The project will be cosponsored by Operation Blessing Foundation, Philippines. This organization is well established and has an outstanding track record. I have been working closely together with them in Payatas. The responsibility for the day-to-day implementation of this project is with the "Payatas Pastors for Christ Movement (PPCM)".

A group of pastors from the different evangelical, full gospel, born again, etc.. churches in Payatas who organised themselves to pull together their socio-economic resources.

It is now time to generate some funding from other sources and technical input. Until date we have been able to sustain on a very low budget (approx. $500.00 only, incl. the kits I ordered from you) and lots of voluntary (unpaid) inputs, including mine.

Last week the Core Group established several seedbeds at their homes and meanwhile we are constructing the first training center from bamboo and craters-wood (from used pallets, etc.) which we get from the harbor to construct the several types of grower-beds.

What we need now is:

(1) technical assistance and some inputs such as the appropriate set of nutrients. (Certified seeds I can get from the Department of Agriculture).

(2) Financial resources.

Agency Requesting Funding:

Operation Blessing Foundation, Philippines

4/F Sagittarius Condominium, H.V. dela Costa St., Salcedo Village, Makati City - 1227, Philippines. Tel. +63-2-8124747 ext/loc. "OB". Fax. +63-2-8181620. Contact Persons:

(1) Dra. Kim April Pascual, M.D., Executive vice-President & Chief Operation Officer, e-mail: HYPERLINK .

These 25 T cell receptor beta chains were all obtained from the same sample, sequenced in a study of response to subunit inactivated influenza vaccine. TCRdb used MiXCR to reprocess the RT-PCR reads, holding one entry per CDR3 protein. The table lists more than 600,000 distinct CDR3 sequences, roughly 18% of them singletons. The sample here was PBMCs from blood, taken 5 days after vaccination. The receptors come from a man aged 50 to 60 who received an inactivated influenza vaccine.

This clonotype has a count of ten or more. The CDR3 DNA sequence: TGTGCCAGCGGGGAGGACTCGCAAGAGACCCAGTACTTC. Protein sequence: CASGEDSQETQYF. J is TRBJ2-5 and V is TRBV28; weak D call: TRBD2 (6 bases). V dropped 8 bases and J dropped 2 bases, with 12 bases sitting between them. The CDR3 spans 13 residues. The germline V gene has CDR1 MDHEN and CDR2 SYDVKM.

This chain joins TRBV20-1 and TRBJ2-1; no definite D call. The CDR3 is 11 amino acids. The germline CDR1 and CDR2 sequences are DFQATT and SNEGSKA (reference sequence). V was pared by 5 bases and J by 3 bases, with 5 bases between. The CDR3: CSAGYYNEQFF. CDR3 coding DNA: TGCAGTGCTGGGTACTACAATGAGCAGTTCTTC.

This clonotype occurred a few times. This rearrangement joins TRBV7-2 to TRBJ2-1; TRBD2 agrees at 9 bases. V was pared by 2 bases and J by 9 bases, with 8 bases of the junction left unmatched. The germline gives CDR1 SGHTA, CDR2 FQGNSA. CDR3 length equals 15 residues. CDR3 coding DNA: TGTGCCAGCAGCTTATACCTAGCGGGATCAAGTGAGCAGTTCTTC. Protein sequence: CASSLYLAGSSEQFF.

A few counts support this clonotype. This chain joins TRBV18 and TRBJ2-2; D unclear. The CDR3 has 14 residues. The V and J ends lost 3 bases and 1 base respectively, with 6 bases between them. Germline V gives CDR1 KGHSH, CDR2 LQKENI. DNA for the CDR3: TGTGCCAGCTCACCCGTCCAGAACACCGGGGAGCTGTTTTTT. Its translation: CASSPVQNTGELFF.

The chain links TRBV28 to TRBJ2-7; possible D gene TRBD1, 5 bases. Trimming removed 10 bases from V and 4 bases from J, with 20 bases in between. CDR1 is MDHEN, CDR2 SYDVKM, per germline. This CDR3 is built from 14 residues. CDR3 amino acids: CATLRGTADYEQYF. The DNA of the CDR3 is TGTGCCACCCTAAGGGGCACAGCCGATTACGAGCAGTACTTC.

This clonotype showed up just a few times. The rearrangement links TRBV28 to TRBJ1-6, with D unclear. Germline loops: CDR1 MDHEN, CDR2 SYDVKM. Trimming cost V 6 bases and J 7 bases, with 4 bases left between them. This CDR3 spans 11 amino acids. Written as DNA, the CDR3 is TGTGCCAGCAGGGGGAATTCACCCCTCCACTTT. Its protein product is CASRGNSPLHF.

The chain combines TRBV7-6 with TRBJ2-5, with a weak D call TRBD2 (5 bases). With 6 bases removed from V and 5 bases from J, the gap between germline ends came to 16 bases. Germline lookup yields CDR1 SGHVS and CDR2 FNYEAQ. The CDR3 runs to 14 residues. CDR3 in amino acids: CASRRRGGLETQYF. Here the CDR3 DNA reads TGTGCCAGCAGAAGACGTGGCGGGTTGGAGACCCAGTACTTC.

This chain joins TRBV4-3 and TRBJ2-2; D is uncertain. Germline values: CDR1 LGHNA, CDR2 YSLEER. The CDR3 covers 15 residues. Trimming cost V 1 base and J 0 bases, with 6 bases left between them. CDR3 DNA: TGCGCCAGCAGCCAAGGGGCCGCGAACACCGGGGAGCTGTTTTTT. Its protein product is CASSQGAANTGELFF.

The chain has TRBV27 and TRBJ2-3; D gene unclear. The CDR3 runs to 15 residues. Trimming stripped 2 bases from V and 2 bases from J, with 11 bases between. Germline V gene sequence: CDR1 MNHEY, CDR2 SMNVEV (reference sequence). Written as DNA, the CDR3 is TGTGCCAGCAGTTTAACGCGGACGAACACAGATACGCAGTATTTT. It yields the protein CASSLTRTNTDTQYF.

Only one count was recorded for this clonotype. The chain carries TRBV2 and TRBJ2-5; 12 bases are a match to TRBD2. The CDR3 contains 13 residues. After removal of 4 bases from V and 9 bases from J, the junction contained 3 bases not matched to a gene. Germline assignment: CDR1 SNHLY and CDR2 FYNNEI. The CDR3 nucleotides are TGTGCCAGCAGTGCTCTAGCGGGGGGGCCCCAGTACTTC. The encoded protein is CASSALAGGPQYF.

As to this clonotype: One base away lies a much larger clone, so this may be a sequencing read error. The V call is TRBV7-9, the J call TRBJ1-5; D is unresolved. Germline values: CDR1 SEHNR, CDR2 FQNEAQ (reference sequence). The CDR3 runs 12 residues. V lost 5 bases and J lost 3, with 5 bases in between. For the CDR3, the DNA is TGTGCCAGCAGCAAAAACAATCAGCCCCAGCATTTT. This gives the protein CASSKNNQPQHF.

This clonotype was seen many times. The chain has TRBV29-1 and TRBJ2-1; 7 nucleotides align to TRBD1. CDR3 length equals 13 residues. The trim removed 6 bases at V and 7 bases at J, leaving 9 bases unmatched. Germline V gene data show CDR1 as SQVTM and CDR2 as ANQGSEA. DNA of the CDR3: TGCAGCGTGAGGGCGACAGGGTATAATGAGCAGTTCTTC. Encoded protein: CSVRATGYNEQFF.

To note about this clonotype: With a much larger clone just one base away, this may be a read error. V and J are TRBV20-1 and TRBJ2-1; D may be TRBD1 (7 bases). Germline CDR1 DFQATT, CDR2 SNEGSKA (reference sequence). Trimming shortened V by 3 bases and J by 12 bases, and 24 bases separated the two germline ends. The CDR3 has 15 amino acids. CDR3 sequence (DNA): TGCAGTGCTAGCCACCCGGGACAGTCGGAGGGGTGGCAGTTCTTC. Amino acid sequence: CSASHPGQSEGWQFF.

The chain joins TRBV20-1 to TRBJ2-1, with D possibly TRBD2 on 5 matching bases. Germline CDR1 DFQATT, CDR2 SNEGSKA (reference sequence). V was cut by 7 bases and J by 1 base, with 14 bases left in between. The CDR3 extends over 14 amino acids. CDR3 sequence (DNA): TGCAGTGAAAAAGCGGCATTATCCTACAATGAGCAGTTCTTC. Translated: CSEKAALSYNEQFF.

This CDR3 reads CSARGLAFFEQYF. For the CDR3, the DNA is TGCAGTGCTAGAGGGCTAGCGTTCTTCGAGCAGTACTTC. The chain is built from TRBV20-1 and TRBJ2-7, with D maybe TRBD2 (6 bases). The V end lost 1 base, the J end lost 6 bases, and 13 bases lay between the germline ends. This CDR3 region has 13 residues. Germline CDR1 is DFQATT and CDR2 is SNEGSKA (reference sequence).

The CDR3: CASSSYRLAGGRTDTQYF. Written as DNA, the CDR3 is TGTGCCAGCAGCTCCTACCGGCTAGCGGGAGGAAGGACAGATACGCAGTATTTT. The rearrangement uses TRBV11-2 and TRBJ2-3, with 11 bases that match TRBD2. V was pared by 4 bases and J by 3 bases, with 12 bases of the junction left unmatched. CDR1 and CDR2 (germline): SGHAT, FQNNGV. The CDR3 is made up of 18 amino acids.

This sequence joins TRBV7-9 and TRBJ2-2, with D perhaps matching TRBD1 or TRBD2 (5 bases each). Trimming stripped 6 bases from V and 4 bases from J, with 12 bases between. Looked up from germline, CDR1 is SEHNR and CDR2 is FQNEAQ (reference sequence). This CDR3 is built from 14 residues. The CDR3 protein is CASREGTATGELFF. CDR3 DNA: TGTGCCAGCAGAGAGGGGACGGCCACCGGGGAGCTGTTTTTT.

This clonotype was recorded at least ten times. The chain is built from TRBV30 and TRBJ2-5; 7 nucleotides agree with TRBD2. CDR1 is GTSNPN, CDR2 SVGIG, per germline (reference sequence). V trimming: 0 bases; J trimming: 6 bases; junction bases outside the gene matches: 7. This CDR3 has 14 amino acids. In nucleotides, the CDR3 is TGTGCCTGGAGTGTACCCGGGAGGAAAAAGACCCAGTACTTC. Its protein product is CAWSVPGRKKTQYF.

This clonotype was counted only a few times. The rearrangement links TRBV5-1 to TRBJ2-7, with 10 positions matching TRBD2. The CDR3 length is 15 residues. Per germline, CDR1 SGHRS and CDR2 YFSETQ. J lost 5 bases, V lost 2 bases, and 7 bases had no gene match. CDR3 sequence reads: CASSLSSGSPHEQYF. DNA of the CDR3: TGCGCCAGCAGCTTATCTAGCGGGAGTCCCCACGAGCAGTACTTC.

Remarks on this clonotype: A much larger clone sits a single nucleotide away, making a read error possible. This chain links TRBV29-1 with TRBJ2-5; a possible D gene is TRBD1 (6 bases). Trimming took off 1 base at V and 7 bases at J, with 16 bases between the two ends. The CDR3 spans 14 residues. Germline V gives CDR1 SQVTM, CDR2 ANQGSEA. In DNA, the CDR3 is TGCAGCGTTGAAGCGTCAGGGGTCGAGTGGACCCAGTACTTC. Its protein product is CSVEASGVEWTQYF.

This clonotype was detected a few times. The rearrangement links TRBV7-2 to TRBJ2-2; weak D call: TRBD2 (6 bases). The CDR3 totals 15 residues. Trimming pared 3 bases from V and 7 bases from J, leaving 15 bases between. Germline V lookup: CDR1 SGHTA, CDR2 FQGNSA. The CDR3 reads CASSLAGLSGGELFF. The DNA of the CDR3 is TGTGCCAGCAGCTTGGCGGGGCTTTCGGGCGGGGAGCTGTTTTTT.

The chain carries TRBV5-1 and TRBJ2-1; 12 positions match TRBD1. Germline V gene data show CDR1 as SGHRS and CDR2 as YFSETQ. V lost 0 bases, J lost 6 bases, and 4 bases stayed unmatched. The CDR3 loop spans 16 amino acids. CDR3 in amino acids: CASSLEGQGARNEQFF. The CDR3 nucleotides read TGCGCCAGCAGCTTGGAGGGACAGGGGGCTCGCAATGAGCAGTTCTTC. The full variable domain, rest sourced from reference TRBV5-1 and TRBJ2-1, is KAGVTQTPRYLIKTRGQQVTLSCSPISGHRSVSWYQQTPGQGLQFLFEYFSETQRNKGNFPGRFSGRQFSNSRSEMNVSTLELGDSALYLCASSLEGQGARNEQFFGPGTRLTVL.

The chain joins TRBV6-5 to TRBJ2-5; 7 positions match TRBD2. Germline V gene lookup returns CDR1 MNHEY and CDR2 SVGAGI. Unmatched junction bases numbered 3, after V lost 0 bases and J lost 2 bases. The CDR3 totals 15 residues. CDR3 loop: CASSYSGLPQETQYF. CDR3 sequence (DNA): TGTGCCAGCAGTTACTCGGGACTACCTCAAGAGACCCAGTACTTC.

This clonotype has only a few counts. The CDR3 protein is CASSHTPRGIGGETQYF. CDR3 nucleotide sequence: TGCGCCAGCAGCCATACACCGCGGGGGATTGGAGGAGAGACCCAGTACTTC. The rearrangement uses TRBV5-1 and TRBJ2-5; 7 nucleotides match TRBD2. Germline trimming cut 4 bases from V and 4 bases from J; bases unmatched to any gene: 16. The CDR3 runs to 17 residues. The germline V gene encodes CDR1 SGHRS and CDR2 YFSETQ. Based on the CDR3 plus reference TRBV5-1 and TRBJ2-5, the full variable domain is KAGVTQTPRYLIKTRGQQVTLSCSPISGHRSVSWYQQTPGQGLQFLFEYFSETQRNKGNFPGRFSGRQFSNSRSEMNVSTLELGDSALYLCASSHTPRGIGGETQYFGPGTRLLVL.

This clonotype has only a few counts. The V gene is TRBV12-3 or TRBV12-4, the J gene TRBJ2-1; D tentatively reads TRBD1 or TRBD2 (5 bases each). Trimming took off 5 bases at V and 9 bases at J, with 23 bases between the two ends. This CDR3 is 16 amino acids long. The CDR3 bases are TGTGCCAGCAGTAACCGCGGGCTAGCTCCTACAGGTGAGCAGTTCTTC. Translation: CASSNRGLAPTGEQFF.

(2) Bert van Ommen, Consultant. Address: 6 Dansalan Rd., Philam Homes, West Ave., Quezon City 1104, M.M., Philippines. Tel. (+63-2) 927-0566. e-mail:

Implementing Agency:

Payatas Pastors for Christ Movement (PPCM), c/o Payatas Disciple Church, Lupang Pangako, Urban, Payatas-B, Quezon City, Metro Manila, Philippines.

Type of Community/Beneficiaries:

Urban poor, in particular the scavengers community and informal settlers.


The project is local in scope, covering selected areas that are inhabited by scavengers and settlers located next and near to the city's dumpsite for solid waste in Barangay Payatas of Quezon City.

Age: The project intends to reach all ages. Implementation of the project activities will primarily focus on the un-and under-employed adults and youth, while the products of this project will benefit all, especially the malnourished children.

Ratio of women to men: At the level of decision-making, overall management and immediate involvement of the activities at least 2/3 are women. At the level of implementation of the day to day activities men and women are equally involved.